Story at a glance
- A giant sequoia tree was found still smoldering from previous wildfires in Sequoia National Forest.
- The tree initially began to burn during last August’s Castle fire in California.
- A lightning strike sparked the wildfire in the Sequoia National Forest that spread over 150,000 acres.
Months after wildfires raged in California’s Sequoia National Forest beginning last August, one giant sequoia was discovered still smoldering this week.
The sequoia was spotted by a researcher with Sequoia’s fire ecology and research team who spotted smoke coming from a ravine. The team used a long lens to pinpoint the tree, which stands in the middle of the burn area from last August’s Castle fire.
A lightning strike in the Sequoia National Forest sparked the Castle fire last year, which reached “General Sherman,” the largest tree on Earth, and burned 150,000 acres before fire departments were able to contain the wildfire near the end of December.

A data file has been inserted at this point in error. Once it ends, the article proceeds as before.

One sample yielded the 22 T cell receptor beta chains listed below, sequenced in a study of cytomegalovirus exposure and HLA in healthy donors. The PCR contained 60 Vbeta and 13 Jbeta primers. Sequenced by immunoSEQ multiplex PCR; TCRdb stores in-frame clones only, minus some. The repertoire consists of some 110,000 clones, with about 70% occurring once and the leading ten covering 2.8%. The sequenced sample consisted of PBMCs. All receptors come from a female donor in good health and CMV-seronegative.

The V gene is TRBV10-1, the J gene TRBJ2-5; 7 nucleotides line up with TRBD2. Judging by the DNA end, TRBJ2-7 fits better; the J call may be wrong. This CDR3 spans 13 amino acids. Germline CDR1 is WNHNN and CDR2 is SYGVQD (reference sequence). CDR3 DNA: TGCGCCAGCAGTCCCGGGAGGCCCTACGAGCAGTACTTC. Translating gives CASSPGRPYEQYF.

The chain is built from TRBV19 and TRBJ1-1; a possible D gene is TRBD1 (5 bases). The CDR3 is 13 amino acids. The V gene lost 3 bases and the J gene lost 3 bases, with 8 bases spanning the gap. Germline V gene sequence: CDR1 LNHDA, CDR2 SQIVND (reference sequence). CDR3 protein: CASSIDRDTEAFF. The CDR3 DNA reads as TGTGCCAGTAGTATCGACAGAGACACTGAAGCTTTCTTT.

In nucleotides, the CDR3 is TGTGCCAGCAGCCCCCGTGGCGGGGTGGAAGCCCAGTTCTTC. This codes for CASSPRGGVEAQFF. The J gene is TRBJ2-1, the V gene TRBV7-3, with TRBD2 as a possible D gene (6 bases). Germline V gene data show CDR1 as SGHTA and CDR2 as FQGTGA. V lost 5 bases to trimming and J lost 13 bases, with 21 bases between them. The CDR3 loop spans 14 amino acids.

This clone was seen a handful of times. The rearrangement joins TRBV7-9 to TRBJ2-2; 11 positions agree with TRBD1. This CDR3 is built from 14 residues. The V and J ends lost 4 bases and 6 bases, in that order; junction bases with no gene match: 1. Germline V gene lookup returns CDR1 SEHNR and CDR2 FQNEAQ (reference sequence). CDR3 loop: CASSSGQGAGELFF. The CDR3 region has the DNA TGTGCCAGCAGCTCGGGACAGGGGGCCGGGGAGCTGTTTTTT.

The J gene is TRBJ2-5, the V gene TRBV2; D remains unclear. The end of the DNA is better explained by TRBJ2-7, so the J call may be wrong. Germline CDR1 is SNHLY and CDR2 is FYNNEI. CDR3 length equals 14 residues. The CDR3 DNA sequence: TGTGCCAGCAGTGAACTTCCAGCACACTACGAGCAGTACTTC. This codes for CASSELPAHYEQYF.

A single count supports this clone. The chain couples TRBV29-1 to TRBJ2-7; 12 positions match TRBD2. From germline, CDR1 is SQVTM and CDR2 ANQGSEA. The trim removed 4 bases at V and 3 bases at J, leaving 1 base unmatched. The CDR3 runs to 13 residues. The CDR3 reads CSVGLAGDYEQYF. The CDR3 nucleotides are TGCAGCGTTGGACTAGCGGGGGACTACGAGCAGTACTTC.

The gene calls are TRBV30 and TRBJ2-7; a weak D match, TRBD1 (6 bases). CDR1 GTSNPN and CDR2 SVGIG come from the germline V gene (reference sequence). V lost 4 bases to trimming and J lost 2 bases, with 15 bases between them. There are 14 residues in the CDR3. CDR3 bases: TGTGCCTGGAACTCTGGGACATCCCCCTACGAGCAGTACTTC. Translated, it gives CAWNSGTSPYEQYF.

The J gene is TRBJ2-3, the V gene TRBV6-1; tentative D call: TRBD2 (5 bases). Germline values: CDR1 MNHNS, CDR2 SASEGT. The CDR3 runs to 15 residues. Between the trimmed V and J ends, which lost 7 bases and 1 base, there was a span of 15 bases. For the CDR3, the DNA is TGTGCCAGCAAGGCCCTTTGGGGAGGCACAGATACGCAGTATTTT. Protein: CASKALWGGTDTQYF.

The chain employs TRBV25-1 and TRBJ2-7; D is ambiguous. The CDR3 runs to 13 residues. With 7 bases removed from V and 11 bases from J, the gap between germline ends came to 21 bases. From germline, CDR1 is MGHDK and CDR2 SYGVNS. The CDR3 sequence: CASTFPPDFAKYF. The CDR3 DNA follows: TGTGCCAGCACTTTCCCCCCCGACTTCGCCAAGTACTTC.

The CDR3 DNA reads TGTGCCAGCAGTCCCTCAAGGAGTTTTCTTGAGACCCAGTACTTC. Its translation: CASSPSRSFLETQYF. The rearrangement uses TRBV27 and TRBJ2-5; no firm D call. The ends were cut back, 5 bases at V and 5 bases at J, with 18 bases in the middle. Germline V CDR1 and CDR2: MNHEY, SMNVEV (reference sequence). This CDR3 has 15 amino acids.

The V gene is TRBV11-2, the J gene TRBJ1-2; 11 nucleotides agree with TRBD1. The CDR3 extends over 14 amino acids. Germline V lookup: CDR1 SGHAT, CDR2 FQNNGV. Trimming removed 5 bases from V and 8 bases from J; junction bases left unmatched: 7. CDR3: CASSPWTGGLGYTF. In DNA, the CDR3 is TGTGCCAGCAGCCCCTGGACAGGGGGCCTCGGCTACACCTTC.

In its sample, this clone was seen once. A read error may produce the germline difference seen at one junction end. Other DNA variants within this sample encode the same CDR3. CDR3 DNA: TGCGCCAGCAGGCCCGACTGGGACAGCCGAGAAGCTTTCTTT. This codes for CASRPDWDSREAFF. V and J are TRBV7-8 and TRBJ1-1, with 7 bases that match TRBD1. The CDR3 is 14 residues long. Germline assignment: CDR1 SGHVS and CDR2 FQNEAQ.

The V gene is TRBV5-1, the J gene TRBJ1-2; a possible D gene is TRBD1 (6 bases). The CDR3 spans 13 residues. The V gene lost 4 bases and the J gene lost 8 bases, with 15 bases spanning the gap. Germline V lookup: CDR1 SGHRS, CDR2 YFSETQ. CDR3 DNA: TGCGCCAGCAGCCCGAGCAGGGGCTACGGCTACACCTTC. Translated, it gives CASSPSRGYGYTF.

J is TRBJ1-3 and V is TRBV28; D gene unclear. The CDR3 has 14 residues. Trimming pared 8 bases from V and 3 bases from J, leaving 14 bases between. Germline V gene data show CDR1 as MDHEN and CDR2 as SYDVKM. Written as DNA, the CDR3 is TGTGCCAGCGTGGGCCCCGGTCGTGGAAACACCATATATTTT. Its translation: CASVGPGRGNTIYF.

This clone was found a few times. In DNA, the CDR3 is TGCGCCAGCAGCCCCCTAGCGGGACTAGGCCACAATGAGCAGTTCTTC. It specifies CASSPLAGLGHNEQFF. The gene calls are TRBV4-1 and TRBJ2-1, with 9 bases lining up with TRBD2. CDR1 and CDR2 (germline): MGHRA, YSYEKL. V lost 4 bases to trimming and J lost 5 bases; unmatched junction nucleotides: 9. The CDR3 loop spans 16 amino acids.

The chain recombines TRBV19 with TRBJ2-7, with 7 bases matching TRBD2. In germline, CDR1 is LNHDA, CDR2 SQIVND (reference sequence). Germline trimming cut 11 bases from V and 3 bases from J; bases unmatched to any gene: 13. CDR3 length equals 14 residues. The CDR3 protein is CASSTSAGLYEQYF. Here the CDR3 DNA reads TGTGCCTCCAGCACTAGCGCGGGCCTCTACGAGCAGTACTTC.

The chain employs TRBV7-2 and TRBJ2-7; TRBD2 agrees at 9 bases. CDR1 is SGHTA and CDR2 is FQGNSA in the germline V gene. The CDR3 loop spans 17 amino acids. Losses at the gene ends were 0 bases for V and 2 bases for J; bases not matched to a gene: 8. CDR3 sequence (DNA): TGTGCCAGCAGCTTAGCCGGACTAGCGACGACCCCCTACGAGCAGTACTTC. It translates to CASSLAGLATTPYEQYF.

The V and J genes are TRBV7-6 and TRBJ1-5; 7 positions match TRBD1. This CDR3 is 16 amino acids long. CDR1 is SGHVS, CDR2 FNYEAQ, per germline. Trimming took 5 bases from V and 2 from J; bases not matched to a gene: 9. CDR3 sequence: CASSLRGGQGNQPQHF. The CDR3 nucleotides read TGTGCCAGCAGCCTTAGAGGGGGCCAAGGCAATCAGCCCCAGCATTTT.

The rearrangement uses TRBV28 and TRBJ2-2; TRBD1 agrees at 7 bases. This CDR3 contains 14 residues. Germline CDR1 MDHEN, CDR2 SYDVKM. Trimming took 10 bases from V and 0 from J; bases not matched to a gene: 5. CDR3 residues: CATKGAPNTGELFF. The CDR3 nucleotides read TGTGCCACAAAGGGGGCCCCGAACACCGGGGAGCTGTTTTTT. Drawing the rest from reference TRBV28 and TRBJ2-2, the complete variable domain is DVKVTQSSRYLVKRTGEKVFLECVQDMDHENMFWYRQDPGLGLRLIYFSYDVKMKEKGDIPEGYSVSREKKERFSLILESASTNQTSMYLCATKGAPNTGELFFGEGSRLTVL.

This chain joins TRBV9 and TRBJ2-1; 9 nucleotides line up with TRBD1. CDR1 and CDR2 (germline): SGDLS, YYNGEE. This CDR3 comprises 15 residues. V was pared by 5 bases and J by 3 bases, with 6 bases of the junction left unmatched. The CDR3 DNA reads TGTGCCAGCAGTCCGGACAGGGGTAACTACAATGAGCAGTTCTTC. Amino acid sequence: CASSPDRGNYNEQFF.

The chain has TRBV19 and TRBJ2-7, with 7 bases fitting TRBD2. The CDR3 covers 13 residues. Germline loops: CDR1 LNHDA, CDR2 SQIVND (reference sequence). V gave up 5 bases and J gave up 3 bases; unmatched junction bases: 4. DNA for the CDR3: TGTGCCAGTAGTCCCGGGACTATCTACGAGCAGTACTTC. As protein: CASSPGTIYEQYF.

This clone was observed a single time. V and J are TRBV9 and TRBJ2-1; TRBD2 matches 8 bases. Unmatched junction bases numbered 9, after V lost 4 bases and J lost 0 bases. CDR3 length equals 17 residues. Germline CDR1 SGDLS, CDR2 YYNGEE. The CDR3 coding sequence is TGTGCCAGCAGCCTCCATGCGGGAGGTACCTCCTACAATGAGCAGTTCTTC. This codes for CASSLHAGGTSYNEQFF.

Embers inside the tree withstood months of rain and snow over this past winter.
“The fact areas are still smoldering and smoking from the 2020 Castle fire demonstrates how dry the park is,” said Leif Mathiesen, Sequoia and Kings Canyon’s assistant fire management officer. “With the low amount of snowfall and rain this year, there may be additional discoveries as spring transitions into summer.”
The 2020 fire season was the West Coast’s worst in recent history, with California experiencing its largest fires ever reported. Fire season is now two to three months longer than it was a few decades ago.
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